The only reason that the CYNK scam came into the limelight was because of the brazen way in which the scheme was carried out.  Had this been just another Pump & Dump scheme carried out over time and with smaller moves over longer periods of time, it is unlikely that it would have been more than just a blip on a screen. Certainly CNBC would not have taken note had the market cap not reached unreasonable levels so quickly. It was that network's reporting that hastened the scheme, as trading volume tripled on July 10 over the previous two days, sending the share price temporarily into the stratosphere and creating enough interest to enable the those with larceny in their heart to cash in some of their chips.  It is also what hastened the SEC's interference, so many of those chips were left on the table.

By why CYNK? It was a year ago that a similarly executed short squeeze scheme was perpetrated on shares of Lot78, Inc. (LOTE).  In 2011, LEXG was the short squeeze play which sent the stock to ridiculous valuations. Nobody said "boo" about either of those two schemes; certainly not the mainstream media.

CYNK is not even close to the biggest penny stock fraud out there. A look at the Past Performances chart over the Pump & Dump period, shows that the total volume traded was only 866,665 shares, which certainly supports Santos' theory that the insiders controlled the stock. Furthermore, if we assume that Santos is correct in his presumption of wash trading in order to pump the share price, then the actual retail trading volume was considerably lower, as is the total dollar volume of $12 million.  This is not even close to being in the top ten of Pump & Dump schemes for 2014 thus far. Although chances are the scheme would have been longer lived had the publicity not forced the SEC's hand.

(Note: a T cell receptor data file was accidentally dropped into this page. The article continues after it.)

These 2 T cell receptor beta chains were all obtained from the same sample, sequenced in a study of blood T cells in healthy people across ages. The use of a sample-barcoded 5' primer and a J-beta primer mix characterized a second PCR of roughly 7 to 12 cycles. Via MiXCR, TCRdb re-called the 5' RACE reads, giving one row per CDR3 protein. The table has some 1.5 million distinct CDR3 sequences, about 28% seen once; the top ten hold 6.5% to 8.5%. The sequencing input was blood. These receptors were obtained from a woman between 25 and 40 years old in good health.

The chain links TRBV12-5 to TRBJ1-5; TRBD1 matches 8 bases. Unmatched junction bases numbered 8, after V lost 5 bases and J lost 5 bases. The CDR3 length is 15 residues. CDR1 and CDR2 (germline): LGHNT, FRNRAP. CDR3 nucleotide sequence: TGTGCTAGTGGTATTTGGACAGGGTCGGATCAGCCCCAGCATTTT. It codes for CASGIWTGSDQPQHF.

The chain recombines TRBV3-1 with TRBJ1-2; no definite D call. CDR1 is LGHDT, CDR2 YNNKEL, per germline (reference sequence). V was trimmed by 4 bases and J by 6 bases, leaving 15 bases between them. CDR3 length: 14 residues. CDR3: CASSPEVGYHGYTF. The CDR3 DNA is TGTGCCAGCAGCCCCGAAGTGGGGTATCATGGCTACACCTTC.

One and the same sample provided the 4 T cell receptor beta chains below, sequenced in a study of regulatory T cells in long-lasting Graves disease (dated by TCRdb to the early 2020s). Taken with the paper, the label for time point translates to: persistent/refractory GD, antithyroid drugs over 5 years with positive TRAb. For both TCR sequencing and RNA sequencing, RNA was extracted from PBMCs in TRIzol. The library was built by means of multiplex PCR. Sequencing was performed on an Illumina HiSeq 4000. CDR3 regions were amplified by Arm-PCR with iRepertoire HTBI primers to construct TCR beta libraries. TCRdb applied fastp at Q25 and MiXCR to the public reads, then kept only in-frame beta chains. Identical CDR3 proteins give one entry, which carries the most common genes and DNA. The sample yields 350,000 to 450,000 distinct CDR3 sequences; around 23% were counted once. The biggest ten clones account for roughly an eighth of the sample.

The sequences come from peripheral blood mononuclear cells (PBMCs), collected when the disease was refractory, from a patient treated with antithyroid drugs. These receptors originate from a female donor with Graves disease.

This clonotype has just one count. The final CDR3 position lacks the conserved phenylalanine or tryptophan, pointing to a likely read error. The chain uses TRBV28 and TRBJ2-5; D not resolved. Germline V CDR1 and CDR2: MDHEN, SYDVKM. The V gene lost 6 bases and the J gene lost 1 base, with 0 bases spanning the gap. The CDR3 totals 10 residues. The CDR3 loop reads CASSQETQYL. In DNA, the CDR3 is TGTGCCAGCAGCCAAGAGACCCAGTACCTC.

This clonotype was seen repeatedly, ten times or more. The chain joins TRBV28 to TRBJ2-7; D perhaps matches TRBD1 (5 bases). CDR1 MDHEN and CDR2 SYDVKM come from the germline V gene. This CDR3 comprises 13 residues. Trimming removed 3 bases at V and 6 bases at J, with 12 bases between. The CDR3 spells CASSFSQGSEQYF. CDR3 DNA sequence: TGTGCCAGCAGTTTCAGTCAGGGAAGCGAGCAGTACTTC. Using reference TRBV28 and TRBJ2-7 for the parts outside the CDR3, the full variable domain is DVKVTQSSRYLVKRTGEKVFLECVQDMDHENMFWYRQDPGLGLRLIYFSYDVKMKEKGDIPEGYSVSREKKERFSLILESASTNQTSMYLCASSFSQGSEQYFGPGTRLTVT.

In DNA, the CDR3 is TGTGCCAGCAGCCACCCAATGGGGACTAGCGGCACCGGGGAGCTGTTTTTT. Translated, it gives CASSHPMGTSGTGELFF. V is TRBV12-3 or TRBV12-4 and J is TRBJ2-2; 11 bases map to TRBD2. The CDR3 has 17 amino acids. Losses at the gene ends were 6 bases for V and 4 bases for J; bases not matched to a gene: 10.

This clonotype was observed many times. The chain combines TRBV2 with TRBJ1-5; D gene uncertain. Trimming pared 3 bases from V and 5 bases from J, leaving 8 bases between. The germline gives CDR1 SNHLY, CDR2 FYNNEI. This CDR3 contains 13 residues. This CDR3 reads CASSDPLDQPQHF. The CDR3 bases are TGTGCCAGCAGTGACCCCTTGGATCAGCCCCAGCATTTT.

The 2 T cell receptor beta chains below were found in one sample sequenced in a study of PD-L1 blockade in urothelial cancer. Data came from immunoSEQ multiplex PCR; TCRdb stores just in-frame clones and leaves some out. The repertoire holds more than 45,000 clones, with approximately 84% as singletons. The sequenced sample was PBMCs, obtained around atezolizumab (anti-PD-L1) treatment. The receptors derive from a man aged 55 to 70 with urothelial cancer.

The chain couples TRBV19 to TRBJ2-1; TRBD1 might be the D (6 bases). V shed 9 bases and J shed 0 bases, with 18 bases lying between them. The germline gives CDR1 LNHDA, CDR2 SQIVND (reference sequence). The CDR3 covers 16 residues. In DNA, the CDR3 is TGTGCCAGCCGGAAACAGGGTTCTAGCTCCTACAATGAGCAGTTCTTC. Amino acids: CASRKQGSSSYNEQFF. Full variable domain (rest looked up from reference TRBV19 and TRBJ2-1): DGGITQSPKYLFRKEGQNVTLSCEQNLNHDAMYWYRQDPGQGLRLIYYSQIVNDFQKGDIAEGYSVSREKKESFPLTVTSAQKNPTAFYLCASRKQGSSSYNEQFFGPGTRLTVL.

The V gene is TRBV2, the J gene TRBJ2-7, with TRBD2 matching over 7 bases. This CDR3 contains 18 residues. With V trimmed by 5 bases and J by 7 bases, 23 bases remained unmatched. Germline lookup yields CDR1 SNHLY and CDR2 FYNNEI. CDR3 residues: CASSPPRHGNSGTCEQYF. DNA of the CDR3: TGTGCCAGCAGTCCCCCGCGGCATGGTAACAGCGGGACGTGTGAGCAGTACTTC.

There are so many much bigger Pump & Dump schemes past and present that trivialize the CYNK scheme, but whose antics have not been noted because they have avoided incurring wild swings. Many of them are being perpetrated by famous names, such as former Fox Business News contributor Tobin Smith, who was fired by the network after it realized that he was an integral part in such schemes. Other frauds are conducted by convicted felons, sometimes through veiled associations, but often openly.

An example of a bigger Pump & Dump scheme

One of the biggest ongoing schemes has to be that of Hemp, Inc. (HEMP) an operation masterminded by former guest of the federal penitentiary system, Bruce Perlowin. One of the beneficiaries of the recent frenzy in marijuana stocks, HEMP has amply lined the pockets of its masters while perhaps staying under the regulators' radar by mostly relying on social media pumping of its shares and not on the mainstream newsletters than appear in traders inboxes on a daily basis. HEMP has also begun a policy of announcing deals for consulting services with other OTC companies, in an obvious attempt to boost their share prices. Most of these companies were barely in existence prior to their association with Perlowin. Many have several hundred million--REVI, WBXU, LKEN--or billions--STBVHIMR, DEWM-- of shares outstanding that are trading at hundredths of a penny. WBXU has been suspended from trading since it announced its association with HEMP and is now relegated to trading on the little-followed grey sheets.